“Credible expert legal/policy analysis indicates S.B. 13 will be invalidated immediately by the courts, if it passes at all, and we cannot save lives with legislation that never goes into effect,” wrote Convention President Blake Gideon, Treasurer Hance Dilbeck, and Baptist Messenger Editor Brian Hobbs in an open letter in 2019.
“There are more proven and plausible life-saving policies Oklahoma could enact en route to ending the tragic practice of abortion, while simultaneously offering support and help for abortion-vulnerable mothers,” they contended.
Senate Pro Tem Greg Treat, R-Oklahoma City, likewise told Tulsa World this month that while he wants to see abortion made illegal again, he believes that the proposed legislation is “fatally flawed.” Last year, then-Health and Human Services Committee Chair Jason Smalley declined to allow S.B. 13 to have a hearing as he similarly did not agree with the approach, although identifying as pro-life.
Silk pushed back in a statement on Jan. 27, particularly in regard to the “Abolition Truth” website, which he said doesn’t present truth at all, but rather misinformation.
The site claims that if the bill becomes law and the courts strike it down, the ruling could result in the undoing of “existing regulations on abortion,” such as those requiring parental notification prior to obtaining an abortion or prohibiting late-term abortion. Silk’s bill requires the State to ignore the courts and enforce the law regardless of any contrary ruling.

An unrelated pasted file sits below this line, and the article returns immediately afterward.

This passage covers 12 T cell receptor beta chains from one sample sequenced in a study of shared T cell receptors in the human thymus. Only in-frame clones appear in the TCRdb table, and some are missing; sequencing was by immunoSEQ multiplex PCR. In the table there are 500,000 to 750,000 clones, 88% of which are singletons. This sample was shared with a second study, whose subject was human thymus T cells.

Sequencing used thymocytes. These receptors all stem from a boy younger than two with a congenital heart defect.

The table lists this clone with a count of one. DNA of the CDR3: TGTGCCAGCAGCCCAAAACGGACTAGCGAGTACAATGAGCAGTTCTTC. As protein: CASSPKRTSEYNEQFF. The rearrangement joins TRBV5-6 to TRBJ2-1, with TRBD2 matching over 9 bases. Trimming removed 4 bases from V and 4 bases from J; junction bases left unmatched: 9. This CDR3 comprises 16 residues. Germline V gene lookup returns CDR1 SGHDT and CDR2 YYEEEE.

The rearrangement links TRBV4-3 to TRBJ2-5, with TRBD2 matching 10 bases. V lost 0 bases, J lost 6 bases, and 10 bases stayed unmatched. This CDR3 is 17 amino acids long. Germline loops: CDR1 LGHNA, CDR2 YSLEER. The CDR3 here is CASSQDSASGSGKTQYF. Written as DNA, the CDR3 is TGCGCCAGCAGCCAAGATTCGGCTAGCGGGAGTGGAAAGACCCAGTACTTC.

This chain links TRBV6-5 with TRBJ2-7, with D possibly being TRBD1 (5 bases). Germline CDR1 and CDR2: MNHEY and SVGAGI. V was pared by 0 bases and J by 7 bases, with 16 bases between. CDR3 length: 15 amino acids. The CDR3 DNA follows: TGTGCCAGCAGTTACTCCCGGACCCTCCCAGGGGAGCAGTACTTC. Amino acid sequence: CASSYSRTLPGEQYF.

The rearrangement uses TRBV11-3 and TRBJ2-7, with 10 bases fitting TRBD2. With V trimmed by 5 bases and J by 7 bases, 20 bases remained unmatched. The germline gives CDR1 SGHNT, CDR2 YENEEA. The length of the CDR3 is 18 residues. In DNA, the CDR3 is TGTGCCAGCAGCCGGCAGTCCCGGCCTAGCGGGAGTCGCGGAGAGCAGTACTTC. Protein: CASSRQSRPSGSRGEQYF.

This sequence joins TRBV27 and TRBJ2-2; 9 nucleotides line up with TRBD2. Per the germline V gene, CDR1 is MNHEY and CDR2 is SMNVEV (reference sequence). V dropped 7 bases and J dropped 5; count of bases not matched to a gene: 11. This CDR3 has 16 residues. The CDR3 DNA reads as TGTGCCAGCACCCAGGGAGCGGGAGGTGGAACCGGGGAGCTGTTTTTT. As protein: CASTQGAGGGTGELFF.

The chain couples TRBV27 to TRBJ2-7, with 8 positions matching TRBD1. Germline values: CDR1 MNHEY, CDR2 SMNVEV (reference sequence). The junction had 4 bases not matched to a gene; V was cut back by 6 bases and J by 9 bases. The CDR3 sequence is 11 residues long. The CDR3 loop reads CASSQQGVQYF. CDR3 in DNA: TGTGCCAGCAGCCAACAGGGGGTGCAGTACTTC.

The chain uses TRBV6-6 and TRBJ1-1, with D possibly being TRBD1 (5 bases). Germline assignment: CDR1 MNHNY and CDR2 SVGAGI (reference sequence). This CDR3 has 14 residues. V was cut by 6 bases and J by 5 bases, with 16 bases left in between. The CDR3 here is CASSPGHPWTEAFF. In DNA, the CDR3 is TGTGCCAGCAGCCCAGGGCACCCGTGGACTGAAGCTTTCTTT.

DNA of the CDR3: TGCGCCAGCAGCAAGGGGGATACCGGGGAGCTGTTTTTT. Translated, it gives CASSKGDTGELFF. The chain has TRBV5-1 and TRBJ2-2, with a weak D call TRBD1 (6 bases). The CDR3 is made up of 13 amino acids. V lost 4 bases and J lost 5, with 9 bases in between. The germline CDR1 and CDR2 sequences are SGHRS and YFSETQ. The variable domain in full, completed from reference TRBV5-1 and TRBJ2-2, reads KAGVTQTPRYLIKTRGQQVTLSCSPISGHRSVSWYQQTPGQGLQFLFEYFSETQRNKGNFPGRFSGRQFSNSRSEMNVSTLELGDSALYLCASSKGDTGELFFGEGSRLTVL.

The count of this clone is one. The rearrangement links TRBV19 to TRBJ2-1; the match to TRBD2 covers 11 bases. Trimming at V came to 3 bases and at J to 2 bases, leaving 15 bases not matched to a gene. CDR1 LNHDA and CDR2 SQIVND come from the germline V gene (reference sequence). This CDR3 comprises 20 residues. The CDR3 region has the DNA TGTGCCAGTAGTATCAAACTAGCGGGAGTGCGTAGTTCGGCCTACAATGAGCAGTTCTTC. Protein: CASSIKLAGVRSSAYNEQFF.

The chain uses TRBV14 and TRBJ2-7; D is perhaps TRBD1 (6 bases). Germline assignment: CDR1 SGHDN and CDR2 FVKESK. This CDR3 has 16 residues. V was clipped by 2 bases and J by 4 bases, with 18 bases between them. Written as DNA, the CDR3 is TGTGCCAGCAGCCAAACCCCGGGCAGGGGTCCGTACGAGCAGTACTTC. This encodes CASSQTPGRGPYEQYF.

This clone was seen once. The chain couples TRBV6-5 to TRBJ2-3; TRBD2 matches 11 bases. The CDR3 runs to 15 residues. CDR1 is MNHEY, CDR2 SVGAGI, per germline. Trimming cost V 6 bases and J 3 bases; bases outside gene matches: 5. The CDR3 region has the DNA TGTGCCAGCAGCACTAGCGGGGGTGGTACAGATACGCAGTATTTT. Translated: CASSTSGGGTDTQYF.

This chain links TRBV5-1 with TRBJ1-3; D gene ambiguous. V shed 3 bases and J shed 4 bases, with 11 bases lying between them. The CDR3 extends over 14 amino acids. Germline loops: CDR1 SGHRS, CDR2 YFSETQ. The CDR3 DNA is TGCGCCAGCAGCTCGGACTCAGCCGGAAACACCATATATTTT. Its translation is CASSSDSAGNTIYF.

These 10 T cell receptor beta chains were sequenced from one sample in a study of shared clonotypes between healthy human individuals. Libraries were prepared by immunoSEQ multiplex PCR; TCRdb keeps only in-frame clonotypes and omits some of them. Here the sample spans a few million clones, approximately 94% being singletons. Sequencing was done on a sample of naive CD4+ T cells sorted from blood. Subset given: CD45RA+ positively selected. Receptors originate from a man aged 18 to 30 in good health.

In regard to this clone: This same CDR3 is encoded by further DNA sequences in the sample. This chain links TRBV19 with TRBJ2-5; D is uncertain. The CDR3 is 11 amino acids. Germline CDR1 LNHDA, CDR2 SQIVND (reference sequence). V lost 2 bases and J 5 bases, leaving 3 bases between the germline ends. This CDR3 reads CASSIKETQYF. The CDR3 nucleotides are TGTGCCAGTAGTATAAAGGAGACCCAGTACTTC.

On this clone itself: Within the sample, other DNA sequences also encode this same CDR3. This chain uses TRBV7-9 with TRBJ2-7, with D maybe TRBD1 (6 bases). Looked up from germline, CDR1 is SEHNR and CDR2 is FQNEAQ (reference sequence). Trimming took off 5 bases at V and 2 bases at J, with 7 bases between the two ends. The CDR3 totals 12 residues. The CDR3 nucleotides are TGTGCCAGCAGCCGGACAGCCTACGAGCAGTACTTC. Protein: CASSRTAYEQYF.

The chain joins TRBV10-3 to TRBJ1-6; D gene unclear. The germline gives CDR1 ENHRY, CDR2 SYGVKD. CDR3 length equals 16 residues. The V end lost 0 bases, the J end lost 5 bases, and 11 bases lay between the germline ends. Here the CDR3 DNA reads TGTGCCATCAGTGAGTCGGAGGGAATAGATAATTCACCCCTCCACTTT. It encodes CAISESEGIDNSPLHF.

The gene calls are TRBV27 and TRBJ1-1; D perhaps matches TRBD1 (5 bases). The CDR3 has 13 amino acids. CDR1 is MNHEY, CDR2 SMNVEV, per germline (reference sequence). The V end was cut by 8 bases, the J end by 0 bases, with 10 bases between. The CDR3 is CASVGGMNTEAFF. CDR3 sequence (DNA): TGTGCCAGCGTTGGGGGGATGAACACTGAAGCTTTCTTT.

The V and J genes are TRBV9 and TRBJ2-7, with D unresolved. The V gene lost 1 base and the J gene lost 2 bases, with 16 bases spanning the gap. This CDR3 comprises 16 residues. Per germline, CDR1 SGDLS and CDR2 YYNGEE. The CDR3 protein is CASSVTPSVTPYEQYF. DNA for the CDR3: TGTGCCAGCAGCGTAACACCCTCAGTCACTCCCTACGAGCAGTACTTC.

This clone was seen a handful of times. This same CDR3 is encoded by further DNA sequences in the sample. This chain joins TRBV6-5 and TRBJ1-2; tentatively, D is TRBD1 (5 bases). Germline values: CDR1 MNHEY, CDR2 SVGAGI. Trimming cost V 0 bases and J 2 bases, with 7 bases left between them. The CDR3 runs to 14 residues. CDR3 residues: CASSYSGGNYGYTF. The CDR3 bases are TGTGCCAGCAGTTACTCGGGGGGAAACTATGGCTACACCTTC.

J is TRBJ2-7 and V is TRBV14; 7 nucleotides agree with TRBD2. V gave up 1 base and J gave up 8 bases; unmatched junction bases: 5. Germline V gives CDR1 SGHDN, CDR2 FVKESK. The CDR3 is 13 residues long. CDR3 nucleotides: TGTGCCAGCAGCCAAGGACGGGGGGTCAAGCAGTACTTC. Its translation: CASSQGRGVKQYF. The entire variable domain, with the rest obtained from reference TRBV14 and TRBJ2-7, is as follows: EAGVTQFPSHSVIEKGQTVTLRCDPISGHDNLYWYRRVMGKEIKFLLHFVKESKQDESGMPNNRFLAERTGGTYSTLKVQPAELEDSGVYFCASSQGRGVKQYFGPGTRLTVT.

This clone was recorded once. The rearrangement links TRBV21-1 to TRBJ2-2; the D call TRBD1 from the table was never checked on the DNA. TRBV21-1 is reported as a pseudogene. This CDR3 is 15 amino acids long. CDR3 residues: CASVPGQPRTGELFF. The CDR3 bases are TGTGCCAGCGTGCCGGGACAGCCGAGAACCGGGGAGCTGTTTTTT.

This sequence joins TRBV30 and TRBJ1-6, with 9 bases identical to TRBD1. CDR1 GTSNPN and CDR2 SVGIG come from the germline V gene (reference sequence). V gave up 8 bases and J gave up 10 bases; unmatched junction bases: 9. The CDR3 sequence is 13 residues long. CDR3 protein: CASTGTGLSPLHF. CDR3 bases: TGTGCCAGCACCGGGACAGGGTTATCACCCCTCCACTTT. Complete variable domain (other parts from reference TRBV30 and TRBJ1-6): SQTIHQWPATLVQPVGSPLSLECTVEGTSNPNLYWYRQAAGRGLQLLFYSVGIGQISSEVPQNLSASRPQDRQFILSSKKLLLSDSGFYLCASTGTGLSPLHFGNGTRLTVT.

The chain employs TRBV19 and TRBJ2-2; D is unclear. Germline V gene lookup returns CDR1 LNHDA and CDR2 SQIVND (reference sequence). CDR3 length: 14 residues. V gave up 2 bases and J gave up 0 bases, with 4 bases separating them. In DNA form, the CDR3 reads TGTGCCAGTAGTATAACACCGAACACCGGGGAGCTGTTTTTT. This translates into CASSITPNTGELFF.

“Oklahomans who value life are infuriated that someone claiming to be pro-life has spent time and money building and promoting a website that opposes equal protection for unborn Oklahomans,” he said. “The fact that this person or group is doing this while 14 innocent, unborn children are brutally murdered every day in our state shows the true evilness in their hypocrisy and deceitfulness.”
“Even after the public outcry last year, it is apparent that some leaders among our churches and pro-life groups still don’t get the message that the people of Oklahoma want the political games to stop and abortion to end immediately,” Silk lamented.
Conversely, hundreds are gathering this week at the state capital to support S.B. 13, and to rally in support of the legislation, which aims to outlaw abortion altogether in Oklahoma rather than regulate the murder of the preborn. As of Monday, supporters were visiting legislative offices to urge lawmakers to back the bill.
“My hope is that we can all move forward together to end the ongoing holocaust of 5,000 Oklahoma children that are murdered every year,” Silk said.
As previously reported, in Idaho, Rep. Heather Scott, R-Blanchard, submitted House Bill 361 last month, also known as the Idaho Abortion Human Rights Act. The bill seeks to outlaw abortion in the state by eliminating an exception in current law that forbids criminal prosecution when the mother has given consent to kill her unborn child.
Missouri Rep. Mike Moon, R-Ash Grove, also filed House Bill 2285, also known as the “Abolition of Abortion in Missouri Act”. It nixes language in current state law that regulates abortion and eliminates current text citing the intention to adhere to related rulings issued by the U.S. Supreme Court.